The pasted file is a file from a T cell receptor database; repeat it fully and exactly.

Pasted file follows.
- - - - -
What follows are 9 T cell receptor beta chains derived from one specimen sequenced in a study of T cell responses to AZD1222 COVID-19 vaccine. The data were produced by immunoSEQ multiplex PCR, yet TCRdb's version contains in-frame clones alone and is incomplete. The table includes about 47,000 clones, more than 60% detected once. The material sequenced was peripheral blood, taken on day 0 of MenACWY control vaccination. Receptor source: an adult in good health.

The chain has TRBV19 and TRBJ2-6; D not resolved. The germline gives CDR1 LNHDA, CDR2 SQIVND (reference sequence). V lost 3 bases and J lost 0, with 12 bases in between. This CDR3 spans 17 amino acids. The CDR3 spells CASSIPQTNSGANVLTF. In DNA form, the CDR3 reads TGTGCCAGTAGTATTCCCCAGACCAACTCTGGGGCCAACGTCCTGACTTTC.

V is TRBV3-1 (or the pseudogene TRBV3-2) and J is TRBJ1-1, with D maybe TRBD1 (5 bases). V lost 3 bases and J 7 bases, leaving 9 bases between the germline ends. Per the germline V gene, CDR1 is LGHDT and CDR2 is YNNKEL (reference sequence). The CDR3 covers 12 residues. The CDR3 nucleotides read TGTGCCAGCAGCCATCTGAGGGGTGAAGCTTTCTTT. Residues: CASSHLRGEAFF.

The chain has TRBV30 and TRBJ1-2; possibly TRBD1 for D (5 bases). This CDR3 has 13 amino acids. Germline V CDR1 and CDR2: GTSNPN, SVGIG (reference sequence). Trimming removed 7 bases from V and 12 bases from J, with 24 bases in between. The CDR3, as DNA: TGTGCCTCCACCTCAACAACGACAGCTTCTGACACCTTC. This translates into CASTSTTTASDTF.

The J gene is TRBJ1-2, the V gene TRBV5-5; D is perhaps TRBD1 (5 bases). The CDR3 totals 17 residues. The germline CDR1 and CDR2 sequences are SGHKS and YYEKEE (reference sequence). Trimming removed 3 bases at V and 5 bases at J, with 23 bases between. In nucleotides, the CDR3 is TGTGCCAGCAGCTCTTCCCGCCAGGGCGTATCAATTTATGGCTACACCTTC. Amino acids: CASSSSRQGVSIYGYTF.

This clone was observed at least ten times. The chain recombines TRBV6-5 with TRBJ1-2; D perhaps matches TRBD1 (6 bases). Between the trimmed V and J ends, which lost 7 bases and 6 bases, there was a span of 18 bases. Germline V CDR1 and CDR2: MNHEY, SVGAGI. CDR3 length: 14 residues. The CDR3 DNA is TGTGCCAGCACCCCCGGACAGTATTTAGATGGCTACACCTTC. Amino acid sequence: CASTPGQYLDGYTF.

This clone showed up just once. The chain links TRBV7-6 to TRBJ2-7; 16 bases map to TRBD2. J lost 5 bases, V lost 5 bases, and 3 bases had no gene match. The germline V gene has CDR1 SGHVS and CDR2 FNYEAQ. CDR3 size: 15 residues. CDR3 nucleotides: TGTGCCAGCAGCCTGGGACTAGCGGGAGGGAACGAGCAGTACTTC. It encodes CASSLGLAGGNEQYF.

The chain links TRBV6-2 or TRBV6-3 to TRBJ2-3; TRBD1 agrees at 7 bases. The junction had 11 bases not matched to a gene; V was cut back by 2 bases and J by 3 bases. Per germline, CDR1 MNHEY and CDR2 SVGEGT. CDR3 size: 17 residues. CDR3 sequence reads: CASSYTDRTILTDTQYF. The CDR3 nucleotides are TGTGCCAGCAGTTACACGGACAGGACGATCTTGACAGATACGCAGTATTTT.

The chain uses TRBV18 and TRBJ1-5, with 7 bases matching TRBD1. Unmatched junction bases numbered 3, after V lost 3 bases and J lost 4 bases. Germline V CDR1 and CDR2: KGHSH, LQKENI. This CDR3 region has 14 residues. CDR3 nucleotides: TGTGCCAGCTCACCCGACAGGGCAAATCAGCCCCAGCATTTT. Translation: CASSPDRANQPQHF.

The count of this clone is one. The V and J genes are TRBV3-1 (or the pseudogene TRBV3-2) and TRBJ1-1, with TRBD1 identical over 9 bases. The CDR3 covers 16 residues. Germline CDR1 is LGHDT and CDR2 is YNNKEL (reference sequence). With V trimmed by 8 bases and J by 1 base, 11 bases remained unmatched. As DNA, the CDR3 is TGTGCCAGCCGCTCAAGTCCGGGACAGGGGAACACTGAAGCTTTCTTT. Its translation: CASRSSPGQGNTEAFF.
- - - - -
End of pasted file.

What follows are 9 T cell receptor beta chains derived from one specimen sequenced in a study of T cell responses to AZD1222 COVID-19 vaccine. The data were produced by immunoSEQ multiplex PCR, yet TCRdb's version contains in-frame clones alone and is incomplete. The table includes about 47,000 clones, more than 60% detected once. The material sequenced was peripheral blood, taken on day 0 of MenACWY control vaccination. Receptor source: an adult in good health.

The chain has TRBV19 and TRBJ2-6; D not resolved. The germline gives CDR1 LNHDA, CDR2 SQIVND (reference sequence). V lost 3 bases and J lost 0, with 12 bases in between. This CDR3 spans 17 amino acids. The CDR3 spells CASSIPQTNSGANVLTF. In DNA form, the CDR3 reads TGTGCCAGTAGTATTCCCCAGACCAACTCTGGGGCCAACGTCCTGACTTTC.

V is TRBV3-1 (or the pseudogene TRBV3-2) and J is TRBJ1-1, with D maybe TRBD1 (5 bases). V lost 3 bases and J 7 bases, leaving 9 bases between the germline ends. Per the germline V gene, CDR1 is LGHDT and CDR2 is YNNKEL (reference sequence). The CDR3 covers 12 residues. The CDR3 nucleotides read TGTGCCAGCAGCCATCTGAGGGGTGAAGCTTTCTTT. Residues: CASSHLRGEAFF.

The chain has TRBV30 and TRBJ1-2; possibly TRBD1 for D (5 bases). This CDR3 has 13 amino acids. Germline V CDR1 and CDR2: GTSNPN, SVGIG (reference sequence). Trimming removed 7 bases from V and 12 bases from J, with 24 bases in between. The CDR3, as DNA: TGTGCCTCCACCTCAACAACGACAGCTTCTGACACCTTC. This translates into CASTSTTTASDTF.

The J gene is TRBJ1-2, the V gene TRBV5-5; D is perhaps TRBD1 (5 bases). The CDR3 totals 17 residues. The germline CDR1 and CDR2 sequences are SGHKS and YYEKEE (reference sequence). Trimming removed 3 bases at V and 5 bases at J, with 23 bases between. In nucleotides, the CDR3 is TGTGCCAGCAGCTCTTCCCGCCAGGGCGTATCAATTTATGGCTACACCTTC. Amino acids: CASSSSRQGVSIYGYTF.

This clone was observed at least ten times. The chain recombines TRBV6-5 with TRBJ1-2; D perhaps matches TRBD1 (6 bases). Between the trimmed V and J ends, which lost 7 bases and 6 bases, there was a span of 18 bases. Germline V CDR1 and CDR2: MNHEY, SVGAGI. CDR3 length: 14 residues. The CDR3 DNA is TGTGCCAGCACCCCCGGACAGTATTTAGATGGCTACACCTTC. Amino acid sequence: CASTPGQYLDGYTF.

This clone showed up just once. The chain links TRBV7-6 to TRBJ2-7; 16 bases map to TRBD2. J lost 5 bases, V lost 5 bases, and 3 bases had no gene match. The germline V gene has CDR1 SGHVS and CDR2 FNYEAQ. CDR3 size: 15 residues. CDR3 nucleotides: TGTGCCAGCAGCCTGGGACTAGCGGGAGGGAACGAGCAGTACTTC. It encodes CASSLGLAGGNEQYF.

The chain links TRBV6-2 or TRBV6-3 to TRBJ2-3; TRBD1 agrees at 7 bases. The junction had 11 bases not matched to a gene; V was cut back by 2 bases and J by 3 bases. Per germline, CDR1 MNHEY and CDR2 SVGEGT. CDR3 size: 17 residues. CDR3 sequence reads: CASSYTDRTILTDTQYF. The CDR3 nucleotides are TGTGCCAGCAGTTACACGGACAGGACGATCTTGACAGATACGCAGTATTTT.

The chain uses TRBV18 and TRBJ1-5, with 7 bases matching TRBD1. Unmatched junction bases numbered 3, after V lost 3 bases and J lost 4 bases. Germline V CDR1 and CDR2: KGHSH, LQKENI. This CDR3 region has 14 residues. CDR3 nucleotides: TGTGCCAGCTCACCCGACAGGGCAAATCAGCCCCAGCATTTT. Translation: CASSPDRANQPQHF.

The count of this clone is one. The V and J genes are TRBV3-1 (or the pseudogene TRBV3-2) and TRBJ1-1, with TRBD1 identical over 9 bases. The CDR3 covers 16 residues. Germline CDR1 is LGHDT and CDR2 is YNNKEL (reference sequence). With V trimmed by 8 bases and J by 1 base, 11 bases remained unmatched. As DNA, the CDR3 is TGTGCCAGCCGCTCAAGTCCGGGACAGGGGAACACTGAAGCTTTCTTT. Its translation: CASRSSPGQGNTEAFF.